• What “They’re” saying about NDP plan  “….  The Liberals took the first shot by accusing the NDP of proposing a “moratorium” on development north of the 51st parallel — the location of Ring of Fire and other promising mining projects. The NDP plan “would kill the Ring of Fire and destroy jobs in every Northern community,” Thunder Bay-Superior North Liberal candidate and current Mining Minister Michael Gravelle said in a news release. “I can think of nothing more ill-informed or reckless.” Not so, said the NDP. Former party leader Howard Hampton didn’t dispute the reference to a “moratorium” the Liberals found in what he said was a 2006 NDP document. But Hampton, who is not running for re-election in Kenora riding, said it was only meant as a temporary measure until a plan for Far North development had been put forward. “Back in 2006, the issue was: Are you going to make a plan for the North, or have a free-for-all? A lot has happened in five years.” A Liberal party spokeswoman said the NDP document remained “current” as of this week and it was fair to bring it to light. “The NDP only promises to get rid of the (Liberal) Far North Act — there is no detail as to what they will replace it with,” the spokeswoman said. “The document we provided is the only official information publicly available on their thinking on this issue,” she added. Hampton said focusing on a position that’s five year’s old is just playing politics. “That would be like us focusing on Dalton McGuinty saying he’d never raise our taxes,” said Hampton. Both the NDP and the Conservatives have promised to repeal the Far North Act. It was opposed by Northern aboriginal and mining groups who said it’s too restrictive on development and weakens aboriginal autonomy.”  (Source:  Chronicle-Journal, netnewsledger.com, 9 Sept 11)
  • More on the impact of a recent court decision on mining and other resource extraction.  “…. Murray Braithwaite works with Fasken Martineau, a law firm specializing in mining issues. He said the Ontario Superior Court’s Keewatin decision has changed the rules regarding resource extraction in the region. In August, the court ruled that the province cannot authorize timber and logging if those operations infringe on federal treaty promises that protect aboriginal rights to traditional hunting and trapping. It’s still unclear how that decision will affect mining operations. “Everyone is trying to digest the decision,” Braithwaite said. “The implications of leases being invalid are difficult to accept.” Braithwaite said he expects the decision will trigger an appeal and lead to years of legal wrangling. As a result, it may be a long time before the rules about doing business in Ontario’s Far North can be clarified ….” (Source: CBC.ca, 9 Sept 11; Fasken Martineau newsletter, 25 Aug 11)
  • Assembly of First Nations National Chief Shawn Atleo says First Nations have to be part of future mining developments. “Hundreds of billions of dollars worth of development projects across the country won’t ever break ground unless the federal government finally realizes First Nations have a final say over what happens on their territory, says Assembly of First Nations National Chief Shawn Atleo. With about $400 billion worth of resource-based activity expected across the country in the coming years that impacts traditional First Nations territories, Atleo said it was time for Ottawa and industry to get serious about respecting the rights of Indigenous peoples to have final word over what happens on their land. “We have much to gain by working together and a lot to lose if we don’t – because those projects cannot and will not take place without our agreement, without our involvement and without our active engagement from start to finish,” said Atleo Friday, during a Toronto speech to the Law Society of Upper Canada and the Indigenous Bar Association. Canada’s First Nations have the right to reject projects that impact their territories and continued attempts to minimize or ignore that right will lead to conflict, said Atleo. “We must not slide down the old slippery slope towards new conflicts. We must march forward on a new path,” he said ….”  (Source:  APTN, Postmedia News, 9 Sept 11)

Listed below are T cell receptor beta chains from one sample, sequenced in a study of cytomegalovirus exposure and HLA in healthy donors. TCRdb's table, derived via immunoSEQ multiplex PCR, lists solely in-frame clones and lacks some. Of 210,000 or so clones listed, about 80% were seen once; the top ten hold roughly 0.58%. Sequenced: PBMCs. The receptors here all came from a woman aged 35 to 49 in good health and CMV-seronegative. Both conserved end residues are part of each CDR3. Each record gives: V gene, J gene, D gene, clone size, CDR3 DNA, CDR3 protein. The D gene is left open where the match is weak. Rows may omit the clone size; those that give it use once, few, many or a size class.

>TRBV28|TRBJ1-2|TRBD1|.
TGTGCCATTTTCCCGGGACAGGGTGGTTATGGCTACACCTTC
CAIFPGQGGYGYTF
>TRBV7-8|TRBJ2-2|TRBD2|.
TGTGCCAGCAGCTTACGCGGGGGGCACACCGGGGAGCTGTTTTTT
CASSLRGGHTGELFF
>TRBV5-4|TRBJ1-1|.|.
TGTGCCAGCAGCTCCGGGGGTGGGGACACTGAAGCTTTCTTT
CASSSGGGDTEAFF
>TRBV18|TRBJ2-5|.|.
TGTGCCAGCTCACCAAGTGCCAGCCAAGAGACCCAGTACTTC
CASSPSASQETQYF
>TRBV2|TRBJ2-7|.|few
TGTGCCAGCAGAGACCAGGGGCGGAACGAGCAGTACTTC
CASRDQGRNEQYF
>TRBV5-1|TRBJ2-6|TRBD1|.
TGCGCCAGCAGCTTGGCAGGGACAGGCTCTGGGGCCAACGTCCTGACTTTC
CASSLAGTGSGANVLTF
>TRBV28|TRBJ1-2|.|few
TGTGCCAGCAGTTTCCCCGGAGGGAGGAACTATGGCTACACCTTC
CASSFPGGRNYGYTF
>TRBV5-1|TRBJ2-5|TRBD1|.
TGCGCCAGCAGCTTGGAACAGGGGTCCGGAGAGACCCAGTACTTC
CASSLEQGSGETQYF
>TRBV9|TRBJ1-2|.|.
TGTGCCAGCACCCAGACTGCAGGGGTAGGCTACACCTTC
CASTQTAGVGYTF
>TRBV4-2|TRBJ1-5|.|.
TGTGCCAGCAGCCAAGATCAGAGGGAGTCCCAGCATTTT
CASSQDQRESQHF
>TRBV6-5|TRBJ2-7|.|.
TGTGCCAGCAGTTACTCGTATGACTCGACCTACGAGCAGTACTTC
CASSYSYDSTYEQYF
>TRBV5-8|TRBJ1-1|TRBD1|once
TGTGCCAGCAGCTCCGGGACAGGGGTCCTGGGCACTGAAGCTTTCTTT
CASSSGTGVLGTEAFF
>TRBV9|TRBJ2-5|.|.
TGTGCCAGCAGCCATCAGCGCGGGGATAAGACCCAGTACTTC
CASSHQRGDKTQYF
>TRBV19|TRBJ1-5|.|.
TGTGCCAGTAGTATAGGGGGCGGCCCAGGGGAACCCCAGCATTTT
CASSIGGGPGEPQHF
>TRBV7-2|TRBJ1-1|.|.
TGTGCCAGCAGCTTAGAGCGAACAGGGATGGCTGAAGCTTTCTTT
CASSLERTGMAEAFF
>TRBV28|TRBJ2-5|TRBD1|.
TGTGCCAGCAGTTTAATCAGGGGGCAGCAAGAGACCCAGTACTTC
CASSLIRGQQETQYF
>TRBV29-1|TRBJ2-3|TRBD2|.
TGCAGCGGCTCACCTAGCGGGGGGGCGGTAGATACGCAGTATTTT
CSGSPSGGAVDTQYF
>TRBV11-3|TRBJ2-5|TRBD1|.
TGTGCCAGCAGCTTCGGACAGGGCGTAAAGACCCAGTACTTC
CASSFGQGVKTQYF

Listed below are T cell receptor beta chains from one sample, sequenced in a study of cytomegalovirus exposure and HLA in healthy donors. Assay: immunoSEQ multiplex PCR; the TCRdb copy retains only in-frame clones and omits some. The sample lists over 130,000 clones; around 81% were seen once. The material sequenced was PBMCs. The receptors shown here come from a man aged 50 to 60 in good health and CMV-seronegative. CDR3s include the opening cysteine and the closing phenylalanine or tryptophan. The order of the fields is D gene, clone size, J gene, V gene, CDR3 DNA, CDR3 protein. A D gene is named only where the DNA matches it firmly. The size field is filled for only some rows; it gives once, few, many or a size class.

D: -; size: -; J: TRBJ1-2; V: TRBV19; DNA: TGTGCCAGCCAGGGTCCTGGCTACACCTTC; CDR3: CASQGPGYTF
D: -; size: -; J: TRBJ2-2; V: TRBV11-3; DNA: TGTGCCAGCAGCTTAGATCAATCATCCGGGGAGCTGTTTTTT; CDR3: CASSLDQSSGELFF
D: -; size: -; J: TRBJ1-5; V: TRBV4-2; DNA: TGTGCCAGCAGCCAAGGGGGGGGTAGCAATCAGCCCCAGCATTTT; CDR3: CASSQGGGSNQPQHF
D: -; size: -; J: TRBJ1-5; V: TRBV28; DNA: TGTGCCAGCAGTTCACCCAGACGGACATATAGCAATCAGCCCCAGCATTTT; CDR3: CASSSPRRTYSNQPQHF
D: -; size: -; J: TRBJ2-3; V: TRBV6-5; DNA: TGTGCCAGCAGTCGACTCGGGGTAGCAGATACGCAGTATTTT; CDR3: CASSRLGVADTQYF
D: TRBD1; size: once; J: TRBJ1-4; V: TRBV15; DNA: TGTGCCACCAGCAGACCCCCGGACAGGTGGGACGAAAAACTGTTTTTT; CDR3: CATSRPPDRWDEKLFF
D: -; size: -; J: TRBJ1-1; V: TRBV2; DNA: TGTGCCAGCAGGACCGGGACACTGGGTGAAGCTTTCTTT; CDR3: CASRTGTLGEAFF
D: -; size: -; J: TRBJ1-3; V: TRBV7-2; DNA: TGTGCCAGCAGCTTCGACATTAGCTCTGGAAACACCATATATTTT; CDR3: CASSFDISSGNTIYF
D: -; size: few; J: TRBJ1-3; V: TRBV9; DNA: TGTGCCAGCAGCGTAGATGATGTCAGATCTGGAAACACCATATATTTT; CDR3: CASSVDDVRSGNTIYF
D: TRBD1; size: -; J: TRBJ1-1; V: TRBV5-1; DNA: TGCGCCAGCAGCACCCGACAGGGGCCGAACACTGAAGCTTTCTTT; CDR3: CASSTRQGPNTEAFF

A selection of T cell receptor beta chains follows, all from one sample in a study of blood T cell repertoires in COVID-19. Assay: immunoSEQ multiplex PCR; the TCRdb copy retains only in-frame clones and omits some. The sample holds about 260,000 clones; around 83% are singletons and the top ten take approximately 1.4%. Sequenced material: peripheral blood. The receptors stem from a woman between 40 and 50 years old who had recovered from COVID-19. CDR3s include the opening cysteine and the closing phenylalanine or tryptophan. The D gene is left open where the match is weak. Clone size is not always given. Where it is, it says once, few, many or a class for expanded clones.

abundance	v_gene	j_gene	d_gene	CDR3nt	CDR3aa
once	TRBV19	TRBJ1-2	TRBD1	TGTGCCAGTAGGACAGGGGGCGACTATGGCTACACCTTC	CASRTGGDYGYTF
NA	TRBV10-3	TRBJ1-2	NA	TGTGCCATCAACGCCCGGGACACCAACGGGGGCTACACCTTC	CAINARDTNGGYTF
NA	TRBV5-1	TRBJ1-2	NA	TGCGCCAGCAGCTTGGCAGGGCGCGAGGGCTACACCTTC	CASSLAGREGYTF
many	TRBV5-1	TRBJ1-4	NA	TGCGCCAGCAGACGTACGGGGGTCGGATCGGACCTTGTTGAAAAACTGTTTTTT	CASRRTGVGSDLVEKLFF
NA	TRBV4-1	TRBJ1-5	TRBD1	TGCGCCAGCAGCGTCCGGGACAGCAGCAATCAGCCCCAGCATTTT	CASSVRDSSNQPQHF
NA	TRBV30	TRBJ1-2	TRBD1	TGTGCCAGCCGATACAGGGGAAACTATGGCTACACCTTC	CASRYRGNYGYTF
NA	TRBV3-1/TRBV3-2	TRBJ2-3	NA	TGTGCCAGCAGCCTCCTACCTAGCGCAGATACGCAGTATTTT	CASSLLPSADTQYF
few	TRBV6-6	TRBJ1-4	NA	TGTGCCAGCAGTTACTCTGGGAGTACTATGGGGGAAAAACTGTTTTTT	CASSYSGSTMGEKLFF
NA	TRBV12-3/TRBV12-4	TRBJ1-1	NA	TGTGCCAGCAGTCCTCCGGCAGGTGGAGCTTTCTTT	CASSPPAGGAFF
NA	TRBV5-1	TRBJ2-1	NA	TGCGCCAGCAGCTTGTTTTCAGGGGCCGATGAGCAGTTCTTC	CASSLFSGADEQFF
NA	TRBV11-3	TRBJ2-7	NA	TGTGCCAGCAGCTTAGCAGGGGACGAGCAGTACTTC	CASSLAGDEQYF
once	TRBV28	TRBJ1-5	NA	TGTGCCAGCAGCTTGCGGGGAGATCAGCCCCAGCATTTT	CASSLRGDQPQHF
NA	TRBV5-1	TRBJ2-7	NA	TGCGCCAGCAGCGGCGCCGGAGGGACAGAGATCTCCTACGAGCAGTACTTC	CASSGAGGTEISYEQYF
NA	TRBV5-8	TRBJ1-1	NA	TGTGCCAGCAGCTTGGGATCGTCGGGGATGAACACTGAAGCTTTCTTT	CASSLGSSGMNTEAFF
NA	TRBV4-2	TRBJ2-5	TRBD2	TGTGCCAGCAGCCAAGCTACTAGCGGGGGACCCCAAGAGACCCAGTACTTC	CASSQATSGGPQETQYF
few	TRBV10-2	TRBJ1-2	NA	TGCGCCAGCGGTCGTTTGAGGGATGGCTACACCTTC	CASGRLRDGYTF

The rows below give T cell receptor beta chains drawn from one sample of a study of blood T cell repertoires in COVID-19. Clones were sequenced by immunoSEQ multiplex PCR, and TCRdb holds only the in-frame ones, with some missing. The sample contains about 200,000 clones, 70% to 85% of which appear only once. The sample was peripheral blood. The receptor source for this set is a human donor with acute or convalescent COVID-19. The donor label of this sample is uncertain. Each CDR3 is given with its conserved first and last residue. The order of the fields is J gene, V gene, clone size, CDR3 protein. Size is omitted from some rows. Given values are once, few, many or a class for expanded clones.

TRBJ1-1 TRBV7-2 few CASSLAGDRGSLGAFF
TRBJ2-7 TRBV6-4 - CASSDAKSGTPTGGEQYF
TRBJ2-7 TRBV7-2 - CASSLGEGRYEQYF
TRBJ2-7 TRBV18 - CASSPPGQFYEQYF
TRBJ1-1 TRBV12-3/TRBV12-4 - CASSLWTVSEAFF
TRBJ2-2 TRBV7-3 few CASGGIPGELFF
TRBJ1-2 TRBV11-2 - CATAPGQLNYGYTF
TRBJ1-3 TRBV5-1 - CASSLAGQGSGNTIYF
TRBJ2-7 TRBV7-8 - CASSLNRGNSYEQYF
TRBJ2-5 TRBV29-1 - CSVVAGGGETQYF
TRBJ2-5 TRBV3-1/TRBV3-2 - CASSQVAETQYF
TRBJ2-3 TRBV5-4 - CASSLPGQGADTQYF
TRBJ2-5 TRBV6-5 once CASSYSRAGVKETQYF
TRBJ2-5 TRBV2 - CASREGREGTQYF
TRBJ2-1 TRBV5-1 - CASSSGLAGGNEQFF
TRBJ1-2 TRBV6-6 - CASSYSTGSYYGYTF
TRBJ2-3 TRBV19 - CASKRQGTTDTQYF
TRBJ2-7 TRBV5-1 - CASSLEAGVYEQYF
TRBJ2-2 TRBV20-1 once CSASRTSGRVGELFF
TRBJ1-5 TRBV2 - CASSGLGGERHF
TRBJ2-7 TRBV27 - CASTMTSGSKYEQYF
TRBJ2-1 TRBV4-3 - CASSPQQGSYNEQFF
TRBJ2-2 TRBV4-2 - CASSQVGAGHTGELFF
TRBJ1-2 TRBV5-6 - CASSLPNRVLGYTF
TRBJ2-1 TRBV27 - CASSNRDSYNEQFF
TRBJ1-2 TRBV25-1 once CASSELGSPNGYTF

• Some north-shore First Nations banding together to work on areas of common concern“…. three Northern Ontario First Nations have signed a letter of intent to work together on common interests in shared traditional territories. Aroland, Ginoogaming, and Long Lake # 58 First Nations have committed to develop processes together to ensure that the First Nations are aware of activities occurring, or about to occur, within their traditional territories and that they jointly benefit from developments through proper consultations and consent. Chief Veronica Waboose of Long Lake #58 First Nation says; “Currently companies and industry are approaching our First Nations individually and we don’t have the resources. Working together as three First Nations, we can assist each other and guarantee we are all in the know about projects happening within our traditional territories.” All three communities are located approximately 350 kilometers Northeast of Thunder Bay, Ontario. Chief Sonny Gagnon of Aroland First Nation says; “Our First Nations are all going to be impacted by development happening in the area- not just one of the communities. These are our shared territories…this isn’t about divide and conquer.” The three First Nations have identified that the absence of a government to government process for consultation and accommodation between First Nations and the Federal and Provincial governments as a major issue. The Matawa First Nations Chiefs signed a Unity Declaration in July to stand together to protect the natural resources and territories of member First Nations; The three Chiefs agree that signing the letter of intent, is the next step for the declaration ….”  (Sources:  First Nation news release (alternate sites for release here and here), Wawatay News, 7 Sept 11; Northern Ontario Business, 9 Sept 11)